Of all the recent years in which we need a deeper understanding of place, space and history, its been here and now. With global wars and conversations of borders, identity and a right to home is at the forefront of all political and social discourse, as it should. And it should be examined thoughtfully, universally and, in concert with others. This year, Nuart Abderdeen's 2024 edition will examine "Living Heritage," or as they note, Intangible Cultural Heritage. Martyn Reed, Nuart's founder, clarifies, "We’re not certain that adding 'intangible cultural heritage' is any clearer than the term 'living heritage' but chose to employ it in order to sound a little less like a chain of middle class chintzy furniture stores." Below is the Festivals' 2024 statemet of intent, as it were. —Juxtapoz

Living heritage is the dynamic side of cultural heritage: heritage which is continuously transformed, interpreted, shaped and transmitted from generation to generation. It also represents the participatory, co-creative dimension of cultural heritage, and is characterised by its transient, non-stationary and hard-to-grasp qualities. This concept is often assimilated to that of ‘intangible heritage’ or ‘living culture’, referring to cultural practices, representations, knowledge, and skills transmitted intergenerationally inside a cultural system. Though these terms are often used interchangeably, ‘living heritage’ is used to convey and stress the role of living generations in engaging with, defining, interpreting, changing, and co-creating the heritage transmitted from past generations.

Living heritage incorporates the parts of our shared past that live in our present – everyday rituals and practices, cultural expressions, shared memories, celebrations, festivals, stories, songs, and craft skills that help to define who we are. These don’t have to be as old as time – ICH is a form of heritage that lives in the present, where we often incorporate elements of older traditions and cultural expressions in our contemporary practices.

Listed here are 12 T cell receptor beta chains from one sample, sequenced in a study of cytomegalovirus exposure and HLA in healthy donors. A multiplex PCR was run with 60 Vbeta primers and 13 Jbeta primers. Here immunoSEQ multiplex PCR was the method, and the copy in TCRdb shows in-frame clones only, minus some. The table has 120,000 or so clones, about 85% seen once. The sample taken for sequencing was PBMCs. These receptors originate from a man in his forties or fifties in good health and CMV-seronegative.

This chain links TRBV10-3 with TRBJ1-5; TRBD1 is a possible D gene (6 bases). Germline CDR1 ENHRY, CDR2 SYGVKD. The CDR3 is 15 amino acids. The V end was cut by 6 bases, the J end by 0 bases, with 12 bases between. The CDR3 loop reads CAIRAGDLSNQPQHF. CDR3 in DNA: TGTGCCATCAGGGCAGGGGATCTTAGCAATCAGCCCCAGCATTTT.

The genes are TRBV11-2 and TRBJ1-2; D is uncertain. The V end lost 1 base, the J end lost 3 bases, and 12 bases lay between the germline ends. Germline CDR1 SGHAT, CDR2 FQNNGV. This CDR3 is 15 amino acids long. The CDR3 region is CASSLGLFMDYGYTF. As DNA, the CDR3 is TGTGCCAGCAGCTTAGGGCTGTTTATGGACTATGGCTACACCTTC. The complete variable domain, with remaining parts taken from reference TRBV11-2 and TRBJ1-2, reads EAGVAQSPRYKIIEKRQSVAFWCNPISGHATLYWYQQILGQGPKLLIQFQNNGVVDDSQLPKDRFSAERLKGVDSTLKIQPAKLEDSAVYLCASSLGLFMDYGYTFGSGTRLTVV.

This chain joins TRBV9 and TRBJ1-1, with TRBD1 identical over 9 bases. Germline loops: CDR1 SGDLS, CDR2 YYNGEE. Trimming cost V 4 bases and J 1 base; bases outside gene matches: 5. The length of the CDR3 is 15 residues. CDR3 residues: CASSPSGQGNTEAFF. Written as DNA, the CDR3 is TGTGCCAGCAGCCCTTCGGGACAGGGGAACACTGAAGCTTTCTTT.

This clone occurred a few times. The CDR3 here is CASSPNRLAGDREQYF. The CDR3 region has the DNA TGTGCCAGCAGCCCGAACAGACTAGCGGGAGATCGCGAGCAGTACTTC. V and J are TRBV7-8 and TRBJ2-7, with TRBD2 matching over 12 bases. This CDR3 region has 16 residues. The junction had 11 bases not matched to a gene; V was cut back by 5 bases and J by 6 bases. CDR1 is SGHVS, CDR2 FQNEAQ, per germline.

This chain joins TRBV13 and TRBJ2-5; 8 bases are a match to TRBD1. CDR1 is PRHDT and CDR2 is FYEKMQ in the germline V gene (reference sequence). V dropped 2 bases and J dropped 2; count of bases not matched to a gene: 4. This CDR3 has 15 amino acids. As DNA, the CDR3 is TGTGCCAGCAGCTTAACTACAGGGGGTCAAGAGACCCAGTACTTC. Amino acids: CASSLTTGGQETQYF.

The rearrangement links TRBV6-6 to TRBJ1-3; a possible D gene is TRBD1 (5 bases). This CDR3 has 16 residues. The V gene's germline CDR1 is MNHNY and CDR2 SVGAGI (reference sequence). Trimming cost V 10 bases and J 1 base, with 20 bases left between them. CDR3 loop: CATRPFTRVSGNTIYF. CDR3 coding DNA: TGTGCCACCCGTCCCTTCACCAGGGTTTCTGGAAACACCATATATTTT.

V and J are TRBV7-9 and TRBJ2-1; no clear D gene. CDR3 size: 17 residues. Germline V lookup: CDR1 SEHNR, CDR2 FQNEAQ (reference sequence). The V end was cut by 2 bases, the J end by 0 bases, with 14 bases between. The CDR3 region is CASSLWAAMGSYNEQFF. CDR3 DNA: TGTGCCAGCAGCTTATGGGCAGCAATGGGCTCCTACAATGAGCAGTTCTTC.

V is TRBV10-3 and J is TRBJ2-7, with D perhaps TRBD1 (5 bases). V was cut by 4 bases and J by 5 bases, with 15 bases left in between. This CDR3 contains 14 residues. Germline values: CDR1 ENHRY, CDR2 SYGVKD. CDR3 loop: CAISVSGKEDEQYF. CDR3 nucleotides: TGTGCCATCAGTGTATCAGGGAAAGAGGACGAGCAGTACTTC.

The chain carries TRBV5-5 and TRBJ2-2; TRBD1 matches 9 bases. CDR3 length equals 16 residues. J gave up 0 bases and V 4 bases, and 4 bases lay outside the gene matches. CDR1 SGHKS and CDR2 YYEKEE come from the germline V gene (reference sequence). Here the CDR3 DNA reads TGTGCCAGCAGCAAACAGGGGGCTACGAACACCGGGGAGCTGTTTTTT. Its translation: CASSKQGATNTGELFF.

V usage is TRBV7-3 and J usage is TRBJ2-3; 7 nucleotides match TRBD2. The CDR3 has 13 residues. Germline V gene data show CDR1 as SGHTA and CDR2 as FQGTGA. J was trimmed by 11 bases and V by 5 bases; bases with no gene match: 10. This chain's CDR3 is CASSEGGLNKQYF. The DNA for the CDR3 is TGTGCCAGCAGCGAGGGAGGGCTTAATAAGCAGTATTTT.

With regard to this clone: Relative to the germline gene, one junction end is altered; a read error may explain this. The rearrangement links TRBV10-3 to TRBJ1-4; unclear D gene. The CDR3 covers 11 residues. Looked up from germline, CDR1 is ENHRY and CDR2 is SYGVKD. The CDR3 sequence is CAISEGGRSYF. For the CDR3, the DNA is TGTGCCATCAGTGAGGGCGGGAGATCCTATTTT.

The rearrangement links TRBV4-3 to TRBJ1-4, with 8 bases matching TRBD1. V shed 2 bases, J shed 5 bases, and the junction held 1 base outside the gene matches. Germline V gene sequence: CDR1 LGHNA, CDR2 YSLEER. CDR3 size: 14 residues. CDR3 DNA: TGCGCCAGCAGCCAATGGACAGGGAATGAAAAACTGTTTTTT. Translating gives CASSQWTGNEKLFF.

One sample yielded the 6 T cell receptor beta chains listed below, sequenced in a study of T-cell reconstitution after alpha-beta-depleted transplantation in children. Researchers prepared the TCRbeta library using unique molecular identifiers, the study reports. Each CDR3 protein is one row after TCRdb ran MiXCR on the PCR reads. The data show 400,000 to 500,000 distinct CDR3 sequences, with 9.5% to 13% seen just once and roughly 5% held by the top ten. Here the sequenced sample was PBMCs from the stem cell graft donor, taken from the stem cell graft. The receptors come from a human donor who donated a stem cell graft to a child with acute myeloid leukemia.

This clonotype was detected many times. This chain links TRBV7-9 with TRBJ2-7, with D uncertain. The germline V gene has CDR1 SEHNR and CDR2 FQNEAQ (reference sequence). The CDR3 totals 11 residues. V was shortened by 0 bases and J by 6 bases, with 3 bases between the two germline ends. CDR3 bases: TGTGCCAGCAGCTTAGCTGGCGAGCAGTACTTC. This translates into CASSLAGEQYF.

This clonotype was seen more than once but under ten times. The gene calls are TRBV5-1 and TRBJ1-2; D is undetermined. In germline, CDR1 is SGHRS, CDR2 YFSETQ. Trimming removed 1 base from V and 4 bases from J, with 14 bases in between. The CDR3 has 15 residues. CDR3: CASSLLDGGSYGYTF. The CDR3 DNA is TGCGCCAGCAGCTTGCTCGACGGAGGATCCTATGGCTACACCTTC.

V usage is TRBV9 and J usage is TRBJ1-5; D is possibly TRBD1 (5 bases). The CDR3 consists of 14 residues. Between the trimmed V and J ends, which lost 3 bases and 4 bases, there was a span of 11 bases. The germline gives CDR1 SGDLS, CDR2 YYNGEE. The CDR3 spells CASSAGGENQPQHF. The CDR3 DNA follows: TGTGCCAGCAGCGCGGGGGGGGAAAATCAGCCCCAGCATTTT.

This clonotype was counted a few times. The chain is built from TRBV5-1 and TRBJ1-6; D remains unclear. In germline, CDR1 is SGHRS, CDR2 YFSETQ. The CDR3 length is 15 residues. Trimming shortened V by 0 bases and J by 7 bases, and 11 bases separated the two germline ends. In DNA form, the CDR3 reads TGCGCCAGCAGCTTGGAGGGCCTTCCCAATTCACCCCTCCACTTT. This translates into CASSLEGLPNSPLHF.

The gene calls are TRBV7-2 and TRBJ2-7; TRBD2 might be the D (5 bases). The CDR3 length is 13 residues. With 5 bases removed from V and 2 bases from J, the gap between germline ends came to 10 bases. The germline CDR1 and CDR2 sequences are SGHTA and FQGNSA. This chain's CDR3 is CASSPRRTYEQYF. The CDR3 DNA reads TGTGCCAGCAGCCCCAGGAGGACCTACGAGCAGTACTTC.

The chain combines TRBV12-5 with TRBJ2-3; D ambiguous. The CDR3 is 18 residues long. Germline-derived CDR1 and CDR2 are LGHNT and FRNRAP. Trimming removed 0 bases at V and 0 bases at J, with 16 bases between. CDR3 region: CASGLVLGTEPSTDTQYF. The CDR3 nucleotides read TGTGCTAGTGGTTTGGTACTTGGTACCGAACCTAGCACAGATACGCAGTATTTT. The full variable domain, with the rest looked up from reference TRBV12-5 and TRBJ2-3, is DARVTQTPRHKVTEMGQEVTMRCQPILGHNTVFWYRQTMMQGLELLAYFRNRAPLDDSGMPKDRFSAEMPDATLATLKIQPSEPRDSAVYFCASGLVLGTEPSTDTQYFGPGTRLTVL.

The ephemeral nature of much of the culture we work with and produce in Aberdeen could itself be regarded as intangible cultural heritage, as the loss of first large scale mural from Herakut produced on the old Market back in 2017 would attest. Something many will be happy to hear we’ll be revisiting this year.

We look forward to contributing to the city’s increasing reputation for this growing culture and hope to be both excavating and producing memories that live significantly longer than some of the works. —Martyn Reed

NUART 2024 ARTISTS: Addam Yekutieli aka Know Hope (IL/ PS), Bahia Shehab (LB/EG), Case Maclaim (DE), CBloxx (UK), Hera (DE/PK), KMG (SC - UK), Mahn Kloix (FR), Millo (IT), Molly Hankinson, Niels Shoe Meulman and Wasted Rita (PT)

ABZ24 IG Poster hires